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LARGEST SELECTION OF NAVAL FINE ART PRINTS OF THE GERMAN NAVY INCLUDING BISMARCK, TIRPITZ, U-BOATS, GNEISENAU, ADMIRAL HIPPER AND OTHER GERMAN SHIPS. AVAILABLE ON THE INTERNET OVER 800 NAVAL ART PRINTS AND ORIGINAL OIL PAINTINGS BY THE WORLDS LEADING MARITIME ARTISTS AT THE BEST DISCOUNTED PRICES FOUND ON THE INTERNET.

 The Big Sale : Now On

Many German Naval Art Prints now HALF PRICE!

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Featured Signature :



Luitenant ter Zee VK 20C b.d. Eelke Bob Scholte

Bob Scholte joined the R.NI.N. in September, 1936 as Tichtmatroos. In December, 1941 he was serving in the K XIV as Konstabelmaat (a gunnery position whose old job tide went back to the 17th century). Bobs action station was as part of the crew of the 88ram. deck gun. During the night action on 23 December he was part of the team reloading the torpedo tubes. He served on the K XIV until September, 1943, when he was transferred to another R.NI.N. submarine. He completed more than 15 combat patrols in total and was awarded the Bronzen Kruis.

Click for artwork signed by this crewman

 Original Painting Offers

All our Kriegsmarine Original Offers in one place!

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NEW - Naval Art Postcards

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Featured Kriegsmarine Artists :

Anthony Saunders

Ivan Berryman

Randall Wilson
Featured German Naval Ships :


Bismarck


Tirpitz


U-201


Admiral Graf Spee


U-552


Prinz Eugen

This Week's Half Price Naval Art Offers

Shown here flying of Wessex HU MK5s of No. 846 Squadron  A veteran of the Suez crisis during which time she operated of Grumman Avengers and sea hawks, HMS Bulwark was reduced to training status during 1957. but re emerged as a Commando carrier. Further modifications in late 1970 saw her refitted as a full ASW carrier in which guise she served until the introduction in 1980 of HMS Invincible.

HMS Bulwark at Hong Kong by Ivan Berryman (GS)
Half Price! - £250.00
USS Maddox engaging North Vietnamese torpedo boats with 5-in gunfire, August 2nd, 1964, in the Gulf of Tonkin.

USS Maddox by Randall Wilson (P)
Half Price! - £1800.00
 The Flower Class corvette HMS Sunflower at sea in 1942. One of thirty ordered on 31st August 1939, K41 was built by Smiths Dockyard in just 9 months and 6 days, completed on 25th January 1941.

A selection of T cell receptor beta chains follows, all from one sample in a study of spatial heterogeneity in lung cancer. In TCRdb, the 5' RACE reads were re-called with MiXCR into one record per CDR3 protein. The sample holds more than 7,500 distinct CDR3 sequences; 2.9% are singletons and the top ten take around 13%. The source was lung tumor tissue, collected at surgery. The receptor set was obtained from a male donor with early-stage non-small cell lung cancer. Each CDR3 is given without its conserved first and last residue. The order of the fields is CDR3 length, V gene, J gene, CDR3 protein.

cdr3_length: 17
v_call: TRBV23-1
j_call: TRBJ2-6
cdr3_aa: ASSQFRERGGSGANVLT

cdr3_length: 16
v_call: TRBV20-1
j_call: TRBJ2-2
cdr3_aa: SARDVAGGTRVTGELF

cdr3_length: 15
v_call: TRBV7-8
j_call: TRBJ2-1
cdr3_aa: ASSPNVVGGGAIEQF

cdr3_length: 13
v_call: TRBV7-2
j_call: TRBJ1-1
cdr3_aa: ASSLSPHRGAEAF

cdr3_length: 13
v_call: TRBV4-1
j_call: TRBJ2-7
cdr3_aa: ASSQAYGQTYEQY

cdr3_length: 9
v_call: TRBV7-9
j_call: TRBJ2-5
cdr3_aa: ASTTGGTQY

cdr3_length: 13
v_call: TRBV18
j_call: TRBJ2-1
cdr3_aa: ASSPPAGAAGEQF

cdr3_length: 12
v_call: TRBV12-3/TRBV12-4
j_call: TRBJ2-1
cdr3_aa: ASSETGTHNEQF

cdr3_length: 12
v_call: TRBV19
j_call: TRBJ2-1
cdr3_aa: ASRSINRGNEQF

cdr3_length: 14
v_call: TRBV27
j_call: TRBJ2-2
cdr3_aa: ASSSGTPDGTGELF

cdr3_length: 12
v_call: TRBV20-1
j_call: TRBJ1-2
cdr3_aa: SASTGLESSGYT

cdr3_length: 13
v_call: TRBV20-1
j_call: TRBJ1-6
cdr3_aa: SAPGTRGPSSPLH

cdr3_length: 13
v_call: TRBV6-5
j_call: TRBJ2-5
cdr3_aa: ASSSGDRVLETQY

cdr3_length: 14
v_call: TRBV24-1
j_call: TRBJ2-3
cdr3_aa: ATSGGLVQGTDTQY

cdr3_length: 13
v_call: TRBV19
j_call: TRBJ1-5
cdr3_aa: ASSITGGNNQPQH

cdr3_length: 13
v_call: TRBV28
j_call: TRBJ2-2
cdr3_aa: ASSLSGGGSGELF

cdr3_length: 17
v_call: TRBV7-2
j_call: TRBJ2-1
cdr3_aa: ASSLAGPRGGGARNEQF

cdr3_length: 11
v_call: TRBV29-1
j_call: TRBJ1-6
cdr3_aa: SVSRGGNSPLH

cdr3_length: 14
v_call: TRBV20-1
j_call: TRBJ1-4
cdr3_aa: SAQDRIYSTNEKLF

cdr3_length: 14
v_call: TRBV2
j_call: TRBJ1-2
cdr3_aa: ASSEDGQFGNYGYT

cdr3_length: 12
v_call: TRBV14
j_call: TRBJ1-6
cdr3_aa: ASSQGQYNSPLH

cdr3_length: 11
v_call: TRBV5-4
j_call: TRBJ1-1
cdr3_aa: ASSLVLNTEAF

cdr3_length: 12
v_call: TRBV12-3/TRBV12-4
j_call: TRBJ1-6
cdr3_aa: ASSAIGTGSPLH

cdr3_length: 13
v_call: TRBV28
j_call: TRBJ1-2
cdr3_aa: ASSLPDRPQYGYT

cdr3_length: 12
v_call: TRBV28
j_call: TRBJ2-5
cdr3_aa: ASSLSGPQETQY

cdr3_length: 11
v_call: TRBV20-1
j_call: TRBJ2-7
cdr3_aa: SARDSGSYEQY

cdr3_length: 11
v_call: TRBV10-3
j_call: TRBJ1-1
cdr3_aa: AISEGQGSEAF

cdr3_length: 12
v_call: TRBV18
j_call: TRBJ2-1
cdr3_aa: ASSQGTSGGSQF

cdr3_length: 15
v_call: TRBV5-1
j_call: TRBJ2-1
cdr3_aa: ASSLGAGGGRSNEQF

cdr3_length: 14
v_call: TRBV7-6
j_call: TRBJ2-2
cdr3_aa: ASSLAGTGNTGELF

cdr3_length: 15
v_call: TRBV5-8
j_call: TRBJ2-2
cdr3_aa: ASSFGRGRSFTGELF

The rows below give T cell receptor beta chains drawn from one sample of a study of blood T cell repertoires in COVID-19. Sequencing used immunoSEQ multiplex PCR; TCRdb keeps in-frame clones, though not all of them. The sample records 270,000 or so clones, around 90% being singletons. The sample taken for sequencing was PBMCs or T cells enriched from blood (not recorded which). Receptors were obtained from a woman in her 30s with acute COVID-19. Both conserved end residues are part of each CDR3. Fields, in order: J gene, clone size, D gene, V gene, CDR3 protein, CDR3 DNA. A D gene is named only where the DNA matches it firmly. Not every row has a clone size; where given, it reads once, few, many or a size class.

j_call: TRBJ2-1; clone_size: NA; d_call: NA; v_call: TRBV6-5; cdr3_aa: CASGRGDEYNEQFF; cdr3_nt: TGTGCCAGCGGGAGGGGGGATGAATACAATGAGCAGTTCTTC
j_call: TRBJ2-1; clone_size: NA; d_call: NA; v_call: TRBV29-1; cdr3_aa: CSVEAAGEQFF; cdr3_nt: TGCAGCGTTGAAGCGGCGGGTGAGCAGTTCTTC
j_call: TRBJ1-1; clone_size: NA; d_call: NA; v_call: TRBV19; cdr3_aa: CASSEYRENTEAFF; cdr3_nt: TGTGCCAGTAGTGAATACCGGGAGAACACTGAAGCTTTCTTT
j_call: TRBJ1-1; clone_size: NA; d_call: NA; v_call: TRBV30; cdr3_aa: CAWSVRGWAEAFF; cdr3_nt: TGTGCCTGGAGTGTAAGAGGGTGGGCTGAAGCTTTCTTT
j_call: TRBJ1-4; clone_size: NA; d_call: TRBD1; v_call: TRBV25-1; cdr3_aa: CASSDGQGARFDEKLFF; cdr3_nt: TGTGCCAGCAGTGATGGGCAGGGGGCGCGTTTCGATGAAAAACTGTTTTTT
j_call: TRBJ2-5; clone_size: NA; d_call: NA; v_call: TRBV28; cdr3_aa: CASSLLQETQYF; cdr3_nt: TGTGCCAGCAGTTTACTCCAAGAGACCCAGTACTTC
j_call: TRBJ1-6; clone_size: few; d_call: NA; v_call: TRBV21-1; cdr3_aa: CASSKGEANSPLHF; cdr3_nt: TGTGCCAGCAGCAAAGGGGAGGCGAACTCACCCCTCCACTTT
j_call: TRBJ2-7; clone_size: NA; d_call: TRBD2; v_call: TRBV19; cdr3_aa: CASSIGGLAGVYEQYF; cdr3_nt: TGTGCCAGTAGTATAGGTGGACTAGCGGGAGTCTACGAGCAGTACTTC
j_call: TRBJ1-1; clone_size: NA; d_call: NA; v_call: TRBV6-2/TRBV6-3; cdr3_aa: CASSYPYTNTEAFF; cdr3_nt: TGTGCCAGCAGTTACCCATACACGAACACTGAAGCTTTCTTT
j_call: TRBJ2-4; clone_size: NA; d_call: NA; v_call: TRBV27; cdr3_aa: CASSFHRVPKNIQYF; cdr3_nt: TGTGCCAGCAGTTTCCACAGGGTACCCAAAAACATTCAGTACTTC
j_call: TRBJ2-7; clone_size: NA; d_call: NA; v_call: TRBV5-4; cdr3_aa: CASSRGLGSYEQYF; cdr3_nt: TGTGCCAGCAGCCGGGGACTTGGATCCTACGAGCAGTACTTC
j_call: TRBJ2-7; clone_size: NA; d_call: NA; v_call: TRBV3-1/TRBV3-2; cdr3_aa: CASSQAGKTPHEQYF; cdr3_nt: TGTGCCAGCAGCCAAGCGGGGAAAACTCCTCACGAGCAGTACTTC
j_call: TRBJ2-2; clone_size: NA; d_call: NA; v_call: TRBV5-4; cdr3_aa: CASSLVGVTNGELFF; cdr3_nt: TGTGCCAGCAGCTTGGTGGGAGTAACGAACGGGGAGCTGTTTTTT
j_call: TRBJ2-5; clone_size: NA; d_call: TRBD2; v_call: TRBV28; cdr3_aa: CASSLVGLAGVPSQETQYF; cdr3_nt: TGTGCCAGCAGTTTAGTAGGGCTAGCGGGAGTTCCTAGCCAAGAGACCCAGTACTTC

HMS Sunflower by Ivan Berryman.
Half Price! - £15.00
 Royal Fleet Auxiliary Olna prepares to receive HMS Active (F171) during the Falklands campaign of 1982.  HMS Coventry (D118) is in the background
RFA Olna by Ivan Berryman (AP)
Half Price! - £25.00

 HMS Boreas encounters the French Compas, August 29th 1779.

Frigate Action off Antigua by Ivan Berryman. (GS)
Half Price! - £250.00
 The remarkable Fairey Swordfish served with distinction throughout WWII, despite being nothing short of an anachronism.  Its dated appearance belied a solid, workmanlike airframe that provided a stable platform from which to launch torpedoes against enemy shipping, the venerable 'Stringbag' sending a greater tonnage of Axis shipping to the bottom than any other allied aircraft in the Second World War.  A Mk.II is shown taking off from HMS Ark Royal early in 1941.

Last Man Away by Ivan Berryman. (GS)
Half Price! - £250.00
The entry of the United States into the war opened up vast new hunting grounds for the German u-boat fleet. Operation Paukenschlag (Drumbeat in English) began in January 1942, bringing the U-boats their easiest pickings of the war. Over 300 allied vessels were sunk during the Paukenschlag along the US coastline, ranging from New York harbor, to the Straits of Florida. This period, also known as the second Happy Times to the men of the U-boats, was only brought to an end in mid 1942 by the formation of allied convoy systems. On the evening of April 5th 1942, U552, commanded by Kapitanleutnant Erich Topp, sealed the fate of the British tanker MV British Splendour east of Cape Hatteras. The U-boat was part of the fourth wave of boats of Operation Paukenschlag, she returned to Saint Nazaire on April 27th 1942 having sunk seven ships during the patrol.

Operation Drumbeat by Anthony Saunders (GS)
Half Price! - £300.00
 The Type VII U-Boat became the standard design for German submarine warfare during the Second World War, sometimes hunting in packs, but more often alone. This Type VIIC has just claimed another victim, surfacing under the cover of night to observe the fiery demise of another victim.

Lone Wolf by Ivan Berryman.
Half Price! - £25.00

Latest Naval Art Releases :